I love podcasts. I love radio too, but in recent years, I have found the hosts and shows I am most passionate about, most dedicated to, are the ones that give me long form, thought-provoking content. Besides, when I run or go grocery shopping, Apple has made it easier to listen to podcasts than terrestrial radio.
Every week here at BSM I read what Tyler McComas has to say about the podcasting world. I like Tyler. If I may be so bold, I dare say I think he likes me too. So it seems like a natural thing for us to collaborate on an article.
What follows is a conversation, not an interview. We discuss why strategies that work for podcasting don’t always work for radio, the natural advantages of each format, and how stations can get the most out of their own digital products.
DR: Since you started reviewing podcasts for BSM I have been thinking a lot about the difference between podcasts and radio. Don’t get me wrong, radio will always be my first love and Lebatard and Bomani will always be appointment listening for me, but there’s a perfect example. Bomani is making the move exclusively to podcasting. I know Bo well, and I believe him when he says that ESPN didn’t push him out and he recognized that what he does works better as a podcast than on the radio.
My question is “why?” Why, if we agree that shows like Shutdown Fullcast or JJ Redick’s Chronicles of Reddick are entertaining in podcast form, would they not work as radio shows?
TM: I do think those would work as radio shows, but not as well. I find myself thinking that I learn more about someone’s true personality on a podcast than I do a radio show. Also, I think there’s a lot of podcasts that thrive on being unfiltered. Obviously, there’s a line to what you can do on radio, but there’s something about the feel that you can say and do whatever you want on a podcast. Being unfiltered doesn’t mean just dropping F bombs whenever you want to, it’s also the feel of being able to say certain things and be critical towards certain people that may earn you a suspension if you’re doing a radio show. Something else I’ve wondered, do you think there’s an element of the unexpected? Does it make it more fun and entertaining to listen to certain podcasts over radio because anything and everything is in play and you don’t know what’s coming next?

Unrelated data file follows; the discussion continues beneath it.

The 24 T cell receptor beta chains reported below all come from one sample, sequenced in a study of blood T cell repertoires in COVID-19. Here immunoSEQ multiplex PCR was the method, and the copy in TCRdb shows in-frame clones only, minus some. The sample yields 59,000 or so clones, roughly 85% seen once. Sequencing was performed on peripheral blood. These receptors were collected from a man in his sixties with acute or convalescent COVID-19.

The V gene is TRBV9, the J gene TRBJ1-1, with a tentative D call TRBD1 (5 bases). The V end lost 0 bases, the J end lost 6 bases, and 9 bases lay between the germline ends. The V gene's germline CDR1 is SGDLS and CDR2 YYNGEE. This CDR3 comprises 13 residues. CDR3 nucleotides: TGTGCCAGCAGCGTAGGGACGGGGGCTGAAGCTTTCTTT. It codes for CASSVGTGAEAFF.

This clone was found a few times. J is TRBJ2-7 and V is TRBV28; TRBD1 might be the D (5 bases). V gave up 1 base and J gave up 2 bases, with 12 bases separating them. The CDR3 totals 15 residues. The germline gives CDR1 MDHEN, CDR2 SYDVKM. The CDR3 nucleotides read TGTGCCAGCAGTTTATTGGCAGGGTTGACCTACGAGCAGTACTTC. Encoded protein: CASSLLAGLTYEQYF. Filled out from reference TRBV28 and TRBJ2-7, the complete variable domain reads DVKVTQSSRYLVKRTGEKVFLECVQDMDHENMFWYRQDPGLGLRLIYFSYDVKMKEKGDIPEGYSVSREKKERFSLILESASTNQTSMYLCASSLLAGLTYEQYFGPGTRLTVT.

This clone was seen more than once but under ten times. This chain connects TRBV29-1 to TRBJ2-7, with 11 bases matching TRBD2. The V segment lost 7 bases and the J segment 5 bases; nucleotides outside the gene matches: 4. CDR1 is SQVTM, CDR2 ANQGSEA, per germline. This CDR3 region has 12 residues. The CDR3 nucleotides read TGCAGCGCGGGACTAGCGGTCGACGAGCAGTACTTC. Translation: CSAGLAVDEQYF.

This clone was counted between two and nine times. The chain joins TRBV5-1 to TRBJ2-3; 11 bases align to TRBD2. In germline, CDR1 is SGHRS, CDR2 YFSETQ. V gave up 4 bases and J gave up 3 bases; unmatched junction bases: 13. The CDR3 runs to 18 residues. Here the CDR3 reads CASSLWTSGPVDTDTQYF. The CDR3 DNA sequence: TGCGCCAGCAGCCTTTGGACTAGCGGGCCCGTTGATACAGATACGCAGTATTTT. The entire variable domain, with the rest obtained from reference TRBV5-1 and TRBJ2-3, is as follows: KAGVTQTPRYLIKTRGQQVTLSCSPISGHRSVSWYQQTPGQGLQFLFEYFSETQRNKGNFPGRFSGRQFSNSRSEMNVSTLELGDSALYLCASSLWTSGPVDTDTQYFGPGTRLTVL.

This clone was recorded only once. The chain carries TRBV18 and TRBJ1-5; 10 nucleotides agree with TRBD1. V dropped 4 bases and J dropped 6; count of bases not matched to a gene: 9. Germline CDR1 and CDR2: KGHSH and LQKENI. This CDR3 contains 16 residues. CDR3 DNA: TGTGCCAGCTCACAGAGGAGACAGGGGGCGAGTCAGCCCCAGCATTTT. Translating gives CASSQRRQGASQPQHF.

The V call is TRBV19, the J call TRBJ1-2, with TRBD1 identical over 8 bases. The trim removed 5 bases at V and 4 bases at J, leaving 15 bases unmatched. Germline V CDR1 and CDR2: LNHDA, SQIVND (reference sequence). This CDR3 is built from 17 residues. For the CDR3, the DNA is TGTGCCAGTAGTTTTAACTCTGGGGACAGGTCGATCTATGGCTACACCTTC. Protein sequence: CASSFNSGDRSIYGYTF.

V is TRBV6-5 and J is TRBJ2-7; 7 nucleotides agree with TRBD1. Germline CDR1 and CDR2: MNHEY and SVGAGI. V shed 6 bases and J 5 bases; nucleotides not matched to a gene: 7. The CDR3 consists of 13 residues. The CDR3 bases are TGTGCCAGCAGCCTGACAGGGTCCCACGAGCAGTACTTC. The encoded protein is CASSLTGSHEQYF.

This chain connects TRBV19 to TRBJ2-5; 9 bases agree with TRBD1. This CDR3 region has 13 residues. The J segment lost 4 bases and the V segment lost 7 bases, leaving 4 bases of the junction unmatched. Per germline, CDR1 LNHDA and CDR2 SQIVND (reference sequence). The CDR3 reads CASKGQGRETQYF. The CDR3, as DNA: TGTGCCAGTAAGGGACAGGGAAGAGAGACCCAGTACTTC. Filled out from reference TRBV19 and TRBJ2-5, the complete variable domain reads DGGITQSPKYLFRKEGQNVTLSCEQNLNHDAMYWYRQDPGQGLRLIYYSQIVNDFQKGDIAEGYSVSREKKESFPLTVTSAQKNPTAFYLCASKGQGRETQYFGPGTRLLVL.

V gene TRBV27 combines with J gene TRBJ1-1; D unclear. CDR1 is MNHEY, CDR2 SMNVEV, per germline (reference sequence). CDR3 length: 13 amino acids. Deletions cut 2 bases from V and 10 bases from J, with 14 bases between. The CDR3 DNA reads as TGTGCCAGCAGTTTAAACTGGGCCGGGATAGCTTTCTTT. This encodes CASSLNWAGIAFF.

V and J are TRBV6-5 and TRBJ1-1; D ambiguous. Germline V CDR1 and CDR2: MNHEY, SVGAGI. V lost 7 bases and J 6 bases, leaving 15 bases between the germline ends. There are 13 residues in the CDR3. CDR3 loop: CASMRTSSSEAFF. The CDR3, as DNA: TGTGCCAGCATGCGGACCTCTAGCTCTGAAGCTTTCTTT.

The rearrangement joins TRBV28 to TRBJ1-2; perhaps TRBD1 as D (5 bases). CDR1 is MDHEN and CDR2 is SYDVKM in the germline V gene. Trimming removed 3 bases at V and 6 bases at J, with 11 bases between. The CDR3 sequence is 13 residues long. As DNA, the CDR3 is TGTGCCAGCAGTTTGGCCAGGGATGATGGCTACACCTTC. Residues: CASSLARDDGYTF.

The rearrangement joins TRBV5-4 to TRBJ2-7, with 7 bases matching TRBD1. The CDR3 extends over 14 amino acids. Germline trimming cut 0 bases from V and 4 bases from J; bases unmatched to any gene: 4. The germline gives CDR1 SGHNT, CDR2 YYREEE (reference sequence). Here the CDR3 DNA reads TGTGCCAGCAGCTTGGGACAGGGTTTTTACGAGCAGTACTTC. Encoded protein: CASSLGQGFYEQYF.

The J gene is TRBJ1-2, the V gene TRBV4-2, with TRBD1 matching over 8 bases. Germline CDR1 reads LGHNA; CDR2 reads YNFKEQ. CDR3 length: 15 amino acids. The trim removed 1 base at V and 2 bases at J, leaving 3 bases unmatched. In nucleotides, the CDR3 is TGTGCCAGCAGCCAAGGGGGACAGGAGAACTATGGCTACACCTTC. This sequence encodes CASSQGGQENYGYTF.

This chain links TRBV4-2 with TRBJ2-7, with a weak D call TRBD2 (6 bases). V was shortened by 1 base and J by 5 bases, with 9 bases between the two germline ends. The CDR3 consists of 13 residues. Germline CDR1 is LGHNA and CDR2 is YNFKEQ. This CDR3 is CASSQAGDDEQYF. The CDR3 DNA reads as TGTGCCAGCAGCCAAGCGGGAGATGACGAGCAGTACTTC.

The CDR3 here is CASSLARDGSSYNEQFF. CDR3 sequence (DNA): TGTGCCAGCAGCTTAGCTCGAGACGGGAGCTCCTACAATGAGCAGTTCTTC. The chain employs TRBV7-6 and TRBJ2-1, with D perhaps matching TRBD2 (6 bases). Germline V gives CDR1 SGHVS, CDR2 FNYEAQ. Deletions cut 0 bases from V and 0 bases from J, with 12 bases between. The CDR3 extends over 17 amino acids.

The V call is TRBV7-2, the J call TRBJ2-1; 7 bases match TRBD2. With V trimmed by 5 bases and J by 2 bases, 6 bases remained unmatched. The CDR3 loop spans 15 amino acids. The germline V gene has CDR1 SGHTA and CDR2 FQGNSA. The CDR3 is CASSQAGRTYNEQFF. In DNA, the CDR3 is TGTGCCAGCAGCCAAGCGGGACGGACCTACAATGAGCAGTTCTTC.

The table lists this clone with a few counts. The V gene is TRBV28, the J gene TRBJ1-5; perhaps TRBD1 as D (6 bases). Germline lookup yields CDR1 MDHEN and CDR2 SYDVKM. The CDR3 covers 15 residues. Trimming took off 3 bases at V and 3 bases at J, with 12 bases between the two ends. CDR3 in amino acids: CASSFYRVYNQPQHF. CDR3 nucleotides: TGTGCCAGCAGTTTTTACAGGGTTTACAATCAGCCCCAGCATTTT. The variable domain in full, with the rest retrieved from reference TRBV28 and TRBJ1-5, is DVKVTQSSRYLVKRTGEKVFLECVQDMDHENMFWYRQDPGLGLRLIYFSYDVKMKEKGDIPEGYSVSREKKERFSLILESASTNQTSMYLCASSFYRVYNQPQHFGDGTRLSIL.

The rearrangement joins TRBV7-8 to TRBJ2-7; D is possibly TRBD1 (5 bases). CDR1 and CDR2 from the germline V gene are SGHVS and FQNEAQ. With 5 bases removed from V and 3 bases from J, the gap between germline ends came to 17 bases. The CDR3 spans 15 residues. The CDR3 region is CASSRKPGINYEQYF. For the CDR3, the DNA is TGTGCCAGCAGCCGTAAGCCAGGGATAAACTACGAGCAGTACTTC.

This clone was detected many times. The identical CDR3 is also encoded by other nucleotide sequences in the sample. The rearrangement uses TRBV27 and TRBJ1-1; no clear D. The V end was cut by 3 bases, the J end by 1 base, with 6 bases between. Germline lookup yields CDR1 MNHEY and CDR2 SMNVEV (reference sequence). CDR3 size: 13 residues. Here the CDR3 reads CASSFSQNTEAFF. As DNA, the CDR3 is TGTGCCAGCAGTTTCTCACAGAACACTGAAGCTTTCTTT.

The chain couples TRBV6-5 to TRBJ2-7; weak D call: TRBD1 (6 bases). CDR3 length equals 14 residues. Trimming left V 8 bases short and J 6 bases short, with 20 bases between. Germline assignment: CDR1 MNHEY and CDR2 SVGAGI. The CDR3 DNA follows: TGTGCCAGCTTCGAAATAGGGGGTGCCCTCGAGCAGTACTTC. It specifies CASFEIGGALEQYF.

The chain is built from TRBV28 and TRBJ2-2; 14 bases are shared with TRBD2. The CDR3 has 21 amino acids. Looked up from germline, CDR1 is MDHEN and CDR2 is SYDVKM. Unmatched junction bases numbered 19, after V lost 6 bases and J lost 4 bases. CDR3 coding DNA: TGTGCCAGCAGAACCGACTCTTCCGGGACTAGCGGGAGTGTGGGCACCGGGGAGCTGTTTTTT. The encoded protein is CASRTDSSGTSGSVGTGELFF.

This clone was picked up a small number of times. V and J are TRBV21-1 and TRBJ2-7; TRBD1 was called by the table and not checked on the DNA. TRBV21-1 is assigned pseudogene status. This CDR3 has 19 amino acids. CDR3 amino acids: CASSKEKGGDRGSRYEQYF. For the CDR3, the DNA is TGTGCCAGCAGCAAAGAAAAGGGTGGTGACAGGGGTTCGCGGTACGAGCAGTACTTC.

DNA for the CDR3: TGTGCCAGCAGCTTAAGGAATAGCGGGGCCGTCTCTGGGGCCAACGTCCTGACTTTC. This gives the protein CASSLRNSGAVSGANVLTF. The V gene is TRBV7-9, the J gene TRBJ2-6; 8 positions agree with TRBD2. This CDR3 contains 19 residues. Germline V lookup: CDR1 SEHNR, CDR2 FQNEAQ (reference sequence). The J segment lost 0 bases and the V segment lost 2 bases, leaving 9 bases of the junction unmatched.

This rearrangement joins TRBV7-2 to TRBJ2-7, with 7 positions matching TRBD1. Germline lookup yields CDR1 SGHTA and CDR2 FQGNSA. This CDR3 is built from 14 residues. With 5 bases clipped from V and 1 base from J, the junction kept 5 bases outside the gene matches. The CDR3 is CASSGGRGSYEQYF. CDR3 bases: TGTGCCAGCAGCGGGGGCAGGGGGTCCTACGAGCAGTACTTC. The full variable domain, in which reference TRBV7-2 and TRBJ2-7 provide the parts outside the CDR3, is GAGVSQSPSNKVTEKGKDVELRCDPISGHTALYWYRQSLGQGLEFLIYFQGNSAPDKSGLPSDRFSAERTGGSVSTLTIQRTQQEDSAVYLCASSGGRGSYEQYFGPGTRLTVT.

DR: That theory makes some sense. I think the best podcasts feel like listening in on friends hanging out. In the history of the format, that’s kinda how so many great shows come together.
I often wonder if that is a flaw of radio that podcasting has exploited or just pointed out. Radio shows are so often “cast” in particular ways. Rarely is it two friends that were buddies that just liked the same team and started recording their conversations. The lack of natural chemistry, or the building of chemistry, can force talented people into roles sometimes. That’s why we have so many expert-and-former-jock shows or buttoned-down-professional-and-unhinged-voice-of-the-fan shows.
TM: That’s a really good point. Think about it, for a new radio show, establishing chemistry is often the most difficult obstacle to overcome. It can’t be forced, it has to come natural. When you’re combining a former athlete and someone who’s never played sports at a high level, you often hit challenges. However, a couple of regular guys doing a podcast just feels more natural. Mostly, like you pointed out, because they’re familiar with each other and often get along. Podcasts really do the trick for me because I can listen whenever I please. Most nights, I’m listening to 2-3 a night, trying to pick up on something I can use for my own career. The accessibility of podcasts puts the listener in charge in terms of when they consume it. That’s important in today’s age.
DR: Accessibility is a huge difference! I would also argue no clocks is an advantage of podcasting. I think as that format has become more professional you have seen more shows set a hard cap. Podcast Ain’t Played Nobody, for instance, often apologizes for going over the 45 minute mark.